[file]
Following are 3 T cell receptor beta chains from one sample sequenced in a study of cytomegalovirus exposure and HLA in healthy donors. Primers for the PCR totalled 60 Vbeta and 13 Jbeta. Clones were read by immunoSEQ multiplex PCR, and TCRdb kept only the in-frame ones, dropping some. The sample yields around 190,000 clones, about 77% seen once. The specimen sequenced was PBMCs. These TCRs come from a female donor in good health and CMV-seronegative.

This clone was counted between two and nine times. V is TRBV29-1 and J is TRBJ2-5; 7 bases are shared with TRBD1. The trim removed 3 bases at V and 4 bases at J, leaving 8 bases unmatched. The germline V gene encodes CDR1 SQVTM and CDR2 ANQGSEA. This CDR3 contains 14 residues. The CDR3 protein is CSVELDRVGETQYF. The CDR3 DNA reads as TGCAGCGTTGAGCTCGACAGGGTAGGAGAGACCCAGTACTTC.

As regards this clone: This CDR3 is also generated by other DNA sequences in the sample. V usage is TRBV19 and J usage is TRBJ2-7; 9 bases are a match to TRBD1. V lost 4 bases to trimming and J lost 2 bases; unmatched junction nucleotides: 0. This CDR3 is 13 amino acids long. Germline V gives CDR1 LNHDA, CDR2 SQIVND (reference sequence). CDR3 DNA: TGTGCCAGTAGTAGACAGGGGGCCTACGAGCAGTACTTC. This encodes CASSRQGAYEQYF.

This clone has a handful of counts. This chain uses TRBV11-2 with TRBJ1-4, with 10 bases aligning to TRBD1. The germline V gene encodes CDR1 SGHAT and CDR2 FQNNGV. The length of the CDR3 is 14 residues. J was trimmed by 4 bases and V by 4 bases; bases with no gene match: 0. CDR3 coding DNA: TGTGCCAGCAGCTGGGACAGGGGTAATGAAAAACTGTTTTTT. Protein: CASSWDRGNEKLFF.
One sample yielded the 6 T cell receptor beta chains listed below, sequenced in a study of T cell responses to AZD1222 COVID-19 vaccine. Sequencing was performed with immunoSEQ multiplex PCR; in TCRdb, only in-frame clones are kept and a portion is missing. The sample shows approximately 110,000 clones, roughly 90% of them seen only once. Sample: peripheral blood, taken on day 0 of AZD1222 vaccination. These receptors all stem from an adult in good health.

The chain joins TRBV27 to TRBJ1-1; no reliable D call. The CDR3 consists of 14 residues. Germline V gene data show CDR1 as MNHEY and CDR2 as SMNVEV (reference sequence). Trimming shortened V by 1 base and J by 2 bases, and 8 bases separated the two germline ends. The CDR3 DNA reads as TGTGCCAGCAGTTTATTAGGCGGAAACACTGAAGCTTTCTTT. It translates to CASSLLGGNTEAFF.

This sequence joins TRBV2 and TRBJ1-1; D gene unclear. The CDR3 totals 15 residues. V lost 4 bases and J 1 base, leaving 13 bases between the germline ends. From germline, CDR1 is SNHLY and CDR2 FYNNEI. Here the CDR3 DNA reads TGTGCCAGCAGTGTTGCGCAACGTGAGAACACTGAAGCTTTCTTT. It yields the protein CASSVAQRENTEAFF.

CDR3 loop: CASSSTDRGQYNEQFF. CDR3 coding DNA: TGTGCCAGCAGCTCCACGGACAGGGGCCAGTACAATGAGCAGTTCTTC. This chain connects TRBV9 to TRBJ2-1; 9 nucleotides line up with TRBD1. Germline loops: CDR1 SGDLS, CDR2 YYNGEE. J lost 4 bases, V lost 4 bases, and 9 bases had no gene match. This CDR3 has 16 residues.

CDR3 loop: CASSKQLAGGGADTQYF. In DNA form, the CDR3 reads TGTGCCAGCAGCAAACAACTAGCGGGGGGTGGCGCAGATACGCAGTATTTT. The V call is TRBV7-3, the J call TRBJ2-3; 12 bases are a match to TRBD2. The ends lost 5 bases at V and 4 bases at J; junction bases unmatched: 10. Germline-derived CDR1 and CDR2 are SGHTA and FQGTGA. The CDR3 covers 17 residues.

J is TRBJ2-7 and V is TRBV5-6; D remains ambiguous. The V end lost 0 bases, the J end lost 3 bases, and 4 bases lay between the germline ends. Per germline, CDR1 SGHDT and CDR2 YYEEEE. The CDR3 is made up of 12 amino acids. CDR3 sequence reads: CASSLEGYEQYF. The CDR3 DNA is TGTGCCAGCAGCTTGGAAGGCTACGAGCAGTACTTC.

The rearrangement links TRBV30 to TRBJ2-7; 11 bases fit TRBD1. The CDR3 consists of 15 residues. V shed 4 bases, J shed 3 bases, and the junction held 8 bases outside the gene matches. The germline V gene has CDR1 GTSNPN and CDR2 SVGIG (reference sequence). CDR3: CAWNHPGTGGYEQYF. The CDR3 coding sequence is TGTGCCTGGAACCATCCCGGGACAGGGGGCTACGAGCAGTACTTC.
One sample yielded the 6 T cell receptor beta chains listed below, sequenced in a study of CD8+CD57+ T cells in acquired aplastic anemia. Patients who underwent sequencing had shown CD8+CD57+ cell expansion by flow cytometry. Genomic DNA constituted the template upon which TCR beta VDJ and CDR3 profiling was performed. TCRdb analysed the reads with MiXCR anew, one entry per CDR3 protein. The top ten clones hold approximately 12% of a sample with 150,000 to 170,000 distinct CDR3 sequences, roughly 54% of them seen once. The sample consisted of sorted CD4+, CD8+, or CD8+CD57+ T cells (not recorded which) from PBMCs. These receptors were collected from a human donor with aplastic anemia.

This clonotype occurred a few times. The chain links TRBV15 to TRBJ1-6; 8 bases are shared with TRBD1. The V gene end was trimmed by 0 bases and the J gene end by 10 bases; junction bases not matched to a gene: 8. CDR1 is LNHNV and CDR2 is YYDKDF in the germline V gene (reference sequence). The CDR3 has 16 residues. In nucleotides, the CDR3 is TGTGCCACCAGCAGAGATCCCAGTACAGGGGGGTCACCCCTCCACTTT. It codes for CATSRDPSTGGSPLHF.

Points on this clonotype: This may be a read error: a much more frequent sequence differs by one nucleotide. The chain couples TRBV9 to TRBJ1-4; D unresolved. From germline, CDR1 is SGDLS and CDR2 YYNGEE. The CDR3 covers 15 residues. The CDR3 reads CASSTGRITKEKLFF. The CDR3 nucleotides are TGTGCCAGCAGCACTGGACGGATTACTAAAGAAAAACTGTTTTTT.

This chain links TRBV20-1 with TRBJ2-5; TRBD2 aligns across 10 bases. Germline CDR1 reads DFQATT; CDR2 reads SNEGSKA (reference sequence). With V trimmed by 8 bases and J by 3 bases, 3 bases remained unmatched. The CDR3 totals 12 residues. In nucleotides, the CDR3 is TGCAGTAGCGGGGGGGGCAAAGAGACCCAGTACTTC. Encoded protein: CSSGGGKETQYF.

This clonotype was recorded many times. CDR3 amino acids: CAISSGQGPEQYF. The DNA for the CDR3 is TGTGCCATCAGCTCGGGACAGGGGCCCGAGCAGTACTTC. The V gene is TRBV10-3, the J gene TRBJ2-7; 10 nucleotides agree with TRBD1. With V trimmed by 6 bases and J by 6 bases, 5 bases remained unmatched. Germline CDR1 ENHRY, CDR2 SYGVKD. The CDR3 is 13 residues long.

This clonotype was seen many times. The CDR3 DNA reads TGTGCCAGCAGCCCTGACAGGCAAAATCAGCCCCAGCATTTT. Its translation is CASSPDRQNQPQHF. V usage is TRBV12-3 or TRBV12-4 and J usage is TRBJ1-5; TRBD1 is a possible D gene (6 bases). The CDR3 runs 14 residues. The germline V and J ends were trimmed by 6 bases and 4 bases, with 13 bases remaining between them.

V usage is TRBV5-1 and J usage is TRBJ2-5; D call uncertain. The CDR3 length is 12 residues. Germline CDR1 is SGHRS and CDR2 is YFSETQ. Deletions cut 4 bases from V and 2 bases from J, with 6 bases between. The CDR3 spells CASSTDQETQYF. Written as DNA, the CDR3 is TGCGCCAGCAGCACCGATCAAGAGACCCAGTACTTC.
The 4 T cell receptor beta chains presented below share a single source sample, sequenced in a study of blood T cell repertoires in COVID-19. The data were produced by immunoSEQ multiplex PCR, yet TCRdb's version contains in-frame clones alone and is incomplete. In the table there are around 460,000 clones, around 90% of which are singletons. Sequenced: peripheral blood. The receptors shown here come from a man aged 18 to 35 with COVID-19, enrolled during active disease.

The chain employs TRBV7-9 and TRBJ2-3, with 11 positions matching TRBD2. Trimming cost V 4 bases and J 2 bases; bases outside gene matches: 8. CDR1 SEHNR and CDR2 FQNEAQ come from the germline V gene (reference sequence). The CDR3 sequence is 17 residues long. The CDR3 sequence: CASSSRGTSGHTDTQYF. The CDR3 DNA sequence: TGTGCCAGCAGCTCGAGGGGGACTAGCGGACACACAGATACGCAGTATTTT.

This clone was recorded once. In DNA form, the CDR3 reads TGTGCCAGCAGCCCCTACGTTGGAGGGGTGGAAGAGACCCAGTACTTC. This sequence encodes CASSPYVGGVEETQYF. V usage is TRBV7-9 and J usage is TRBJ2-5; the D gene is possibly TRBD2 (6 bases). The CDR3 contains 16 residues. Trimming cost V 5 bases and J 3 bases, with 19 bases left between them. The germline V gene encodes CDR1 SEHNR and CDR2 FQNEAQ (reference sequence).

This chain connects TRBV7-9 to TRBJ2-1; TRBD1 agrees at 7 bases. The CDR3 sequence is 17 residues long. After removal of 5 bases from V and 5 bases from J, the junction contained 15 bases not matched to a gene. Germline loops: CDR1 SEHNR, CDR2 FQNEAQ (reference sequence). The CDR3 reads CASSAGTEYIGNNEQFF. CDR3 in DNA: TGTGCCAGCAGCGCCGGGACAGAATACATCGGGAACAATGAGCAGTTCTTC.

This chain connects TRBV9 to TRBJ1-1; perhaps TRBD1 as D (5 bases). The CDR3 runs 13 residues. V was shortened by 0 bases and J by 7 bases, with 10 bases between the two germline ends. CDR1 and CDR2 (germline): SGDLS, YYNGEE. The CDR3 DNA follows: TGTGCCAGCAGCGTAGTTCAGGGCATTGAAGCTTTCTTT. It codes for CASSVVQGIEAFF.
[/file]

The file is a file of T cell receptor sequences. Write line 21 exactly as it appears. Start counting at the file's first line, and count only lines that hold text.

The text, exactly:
This clone was recorded once. In DNA form, the CDR3 reads TGTGCCAGCAGCCCCTACGTTGGAGGGGTGGAAGAGACCCAGTACTTC. This sequence encodes CASSPYVGGVEETQYF. V usage is TRBV7-9 and J usage is TRBJ2-5; the D gene is possibly TRBD2 (6 bases). The CDR3 contains 16 residues. Trimming cost V 5 bases and J 3 bases, with 19 bases left between them. The germline V gene encodes CDR1 SEHNR and CDR2 FQNEAQ (reference sequence).